The reason? It’s all about the apps. For many companies it’s just not possible to roll out updates without seriously thinking about your applications and how changes to the OS could affect them. Nobody wants to stop critical business applications or VIP access. But not all apps are equal, and by categorizing them ahead of your update you can save yourself time and effort.
Step 1) Discovery
Do you know what applications you are using? Or how many versions are supported across the company? With thousands of employees it’s probably way more than you think, so you’re going to have to turn to your tools to get a list:
- Pull an inventory from your CMDB – given that’s updated manually, it may not be completely accurate, so you’re going to need more.
- Scan devices using your systems management platform to understand what’s installed locally and rationalize the list (there’s going to be a lot more information than you need) before comparing it against the data you got from your CMDB.
- If you’re certain your end users aren’t accessing apps online, then you have a complete list. However, it’s more likely they are, so you will need to use your access management platform to add in a list of those applications.
Step 2) Spring Clean
As we said before, you’re going to be supporting multiple versions of any app within your company. If you can reduce that number, then it’s going to make life easier for you to roll out your update. Look at your list of apps and see what versions you can consolidate or update – to reduce your list.
Step 3) Cover your apps
Now you’ve got a cleaned up, consolidated list of applications that are installed or accessed within your organization, you need to start categorizing them. So, what’s the best way to do that?
If you sort your apps into three categories, you can make decisions on how to treat them and save time and effort in testing. You can read about this in our Windows Application Testing: Are You Piloting More Than 15%? blog post.
Group applications into three tiers:
Tier 1: These are the mission critical applications that could take out your customer facing teams, customer access, critical business applications or VIP access. Think about halting activities on the trade floor, crashing your consultant’s laptop, halting critical manufacturing operations. Those are the types of apps you need to be thinking about.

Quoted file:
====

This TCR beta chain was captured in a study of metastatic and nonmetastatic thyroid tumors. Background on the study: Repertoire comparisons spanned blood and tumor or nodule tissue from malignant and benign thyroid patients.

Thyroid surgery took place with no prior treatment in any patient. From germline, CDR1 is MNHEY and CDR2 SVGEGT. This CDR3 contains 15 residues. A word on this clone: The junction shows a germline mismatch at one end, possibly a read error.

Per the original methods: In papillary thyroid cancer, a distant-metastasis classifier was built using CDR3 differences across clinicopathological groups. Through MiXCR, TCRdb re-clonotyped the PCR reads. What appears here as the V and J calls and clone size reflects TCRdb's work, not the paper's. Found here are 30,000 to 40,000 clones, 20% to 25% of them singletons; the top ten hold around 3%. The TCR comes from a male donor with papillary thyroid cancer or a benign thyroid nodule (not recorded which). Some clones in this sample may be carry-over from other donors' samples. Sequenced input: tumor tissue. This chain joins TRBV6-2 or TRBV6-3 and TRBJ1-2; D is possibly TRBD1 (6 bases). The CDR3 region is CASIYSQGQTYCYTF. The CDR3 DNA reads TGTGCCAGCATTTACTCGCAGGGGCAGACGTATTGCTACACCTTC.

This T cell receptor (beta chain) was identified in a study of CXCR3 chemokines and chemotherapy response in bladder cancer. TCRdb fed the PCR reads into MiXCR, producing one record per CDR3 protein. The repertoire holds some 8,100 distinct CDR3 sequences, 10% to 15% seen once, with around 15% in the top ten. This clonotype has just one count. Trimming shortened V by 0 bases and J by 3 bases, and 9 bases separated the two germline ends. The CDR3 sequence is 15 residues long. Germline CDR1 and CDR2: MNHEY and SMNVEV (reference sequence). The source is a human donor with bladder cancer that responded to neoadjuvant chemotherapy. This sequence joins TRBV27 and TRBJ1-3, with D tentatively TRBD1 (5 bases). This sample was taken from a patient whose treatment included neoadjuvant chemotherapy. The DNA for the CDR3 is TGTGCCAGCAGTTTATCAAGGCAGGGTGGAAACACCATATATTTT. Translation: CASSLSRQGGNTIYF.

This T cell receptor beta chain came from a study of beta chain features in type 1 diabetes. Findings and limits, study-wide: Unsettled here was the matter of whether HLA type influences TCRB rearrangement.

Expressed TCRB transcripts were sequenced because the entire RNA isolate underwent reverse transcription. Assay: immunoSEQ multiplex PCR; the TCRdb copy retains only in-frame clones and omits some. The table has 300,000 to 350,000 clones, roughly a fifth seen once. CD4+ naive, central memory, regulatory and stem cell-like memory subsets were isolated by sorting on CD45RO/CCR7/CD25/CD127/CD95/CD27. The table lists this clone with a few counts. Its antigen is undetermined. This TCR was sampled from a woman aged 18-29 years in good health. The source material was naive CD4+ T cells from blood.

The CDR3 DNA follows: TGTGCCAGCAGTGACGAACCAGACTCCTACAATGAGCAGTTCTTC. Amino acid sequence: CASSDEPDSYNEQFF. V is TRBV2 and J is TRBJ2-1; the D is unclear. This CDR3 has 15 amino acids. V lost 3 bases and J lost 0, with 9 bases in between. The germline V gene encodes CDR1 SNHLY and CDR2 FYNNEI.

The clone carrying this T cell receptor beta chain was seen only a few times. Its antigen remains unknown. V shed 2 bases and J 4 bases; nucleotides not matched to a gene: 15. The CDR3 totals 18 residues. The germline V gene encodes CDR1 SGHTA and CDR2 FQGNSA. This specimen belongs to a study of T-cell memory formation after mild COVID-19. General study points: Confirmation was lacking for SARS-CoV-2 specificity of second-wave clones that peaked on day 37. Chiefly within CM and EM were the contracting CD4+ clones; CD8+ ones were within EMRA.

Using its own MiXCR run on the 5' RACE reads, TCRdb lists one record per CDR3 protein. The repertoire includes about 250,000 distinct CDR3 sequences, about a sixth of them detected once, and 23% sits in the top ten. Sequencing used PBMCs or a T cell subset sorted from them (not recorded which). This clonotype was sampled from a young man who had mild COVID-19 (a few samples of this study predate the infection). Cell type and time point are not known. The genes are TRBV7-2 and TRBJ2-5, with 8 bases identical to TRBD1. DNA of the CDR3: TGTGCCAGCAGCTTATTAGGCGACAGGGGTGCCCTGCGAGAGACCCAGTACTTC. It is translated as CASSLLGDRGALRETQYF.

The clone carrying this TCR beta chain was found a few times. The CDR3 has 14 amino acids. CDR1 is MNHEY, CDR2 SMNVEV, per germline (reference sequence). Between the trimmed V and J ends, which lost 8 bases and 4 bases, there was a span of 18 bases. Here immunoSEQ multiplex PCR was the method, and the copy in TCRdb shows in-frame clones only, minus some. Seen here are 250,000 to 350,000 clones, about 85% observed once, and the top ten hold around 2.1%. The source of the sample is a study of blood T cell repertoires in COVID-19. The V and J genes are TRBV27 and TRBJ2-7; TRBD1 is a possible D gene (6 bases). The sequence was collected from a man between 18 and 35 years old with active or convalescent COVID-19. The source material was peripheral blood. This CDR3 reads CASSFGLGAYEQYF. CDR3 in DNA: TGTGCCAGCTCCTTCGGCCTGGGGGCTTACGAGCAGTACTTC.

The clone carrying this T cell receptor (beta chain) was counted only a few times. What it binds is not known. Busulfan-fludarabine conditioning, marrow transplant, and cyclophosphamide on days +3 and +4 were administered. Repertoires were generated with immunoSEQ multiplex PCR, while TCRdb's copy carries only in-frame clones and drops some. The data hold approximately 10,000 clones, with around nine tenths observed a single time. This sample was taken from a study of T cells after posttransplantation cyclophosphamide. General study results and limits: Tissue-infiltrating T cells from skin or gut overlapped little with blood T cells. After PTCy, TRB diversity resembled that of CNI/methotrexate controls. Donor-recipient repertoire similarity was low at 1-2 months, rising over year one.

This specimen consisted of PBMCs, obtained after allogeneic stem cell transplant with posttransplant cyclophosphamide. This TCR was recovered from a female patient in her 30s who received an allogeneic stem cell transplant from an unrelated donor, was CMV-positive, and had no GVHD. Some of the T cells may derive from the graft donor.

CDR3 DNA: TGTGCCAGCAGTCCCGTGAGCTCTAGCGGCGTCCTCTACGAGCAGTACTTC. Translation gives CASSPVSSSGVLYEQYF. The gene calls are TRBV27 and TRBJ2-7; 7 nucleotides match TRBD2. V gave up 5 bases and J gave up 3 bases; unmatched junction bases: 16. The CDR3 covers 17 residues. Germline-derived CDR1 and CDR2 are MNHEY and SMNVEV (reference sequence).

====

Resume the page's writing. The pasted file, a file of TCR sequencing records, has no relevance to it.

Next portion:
Tier 2: Important applications are those that, if they weren’t compatible with the update, they could disrupt a lot of users – or cause some business disruption – but not to critical services.
Tier 3: This will account for most of the applications in your organization and are either home grown or commercial off the shelf (COTS) applications that aren’t used that widely.
You can probably already start to categorize some of your apps with knowledge about your business and Microsoft Desktop Analytics will help you some of the way, but to really protect your rollout you’re going to need to know more.
Step 4) Do some digging
Using Desktop Analytics, you’ll have an idea of the most widely installed applications, but is that enough? Answer the following:
- Do you know which applications support your business-critical operations?
- Do you know who is using those apps? Even if they aren’t installed widely, maybe only a few critical or VIP users rely on them.
- Do you know which business units use those apps?
Unless you know everything about your organization, you’re probably going to answer no to these questions, so you’ll have to find out more.
- Use your tools including ITSM platforms, CMDBs and HR software to understand which applications are being used by which teams and individuals – and who they report to – to understand the most critical users.
- Talk with business teams and leaders to understand which applications support critical business operations.
With this information in hand you’re all set for your update – well sort of. Managed manually these steps are going to take a lot of time and given that your IT environment – and your organization – is constantly changing, some of your data will already be old. And there could be some errors – that’s always possible if when relying on human input.
If you’re happy with accepting there will be some level of error in your data that you’ll need to correct later, then that’s fine, but if not, consider leveraging automation. If you automate the repeatable tasks across every step then you’ll make faster progress and always working from the latest and greatest data, making sure that when you’re ready to roll out your Windows update – everything will go much more smoothly.
Learn how ReadyWorks can help see you cut the time and effort of categorizing your apps to simplify your enterprise Windows update. Schedule a demo today,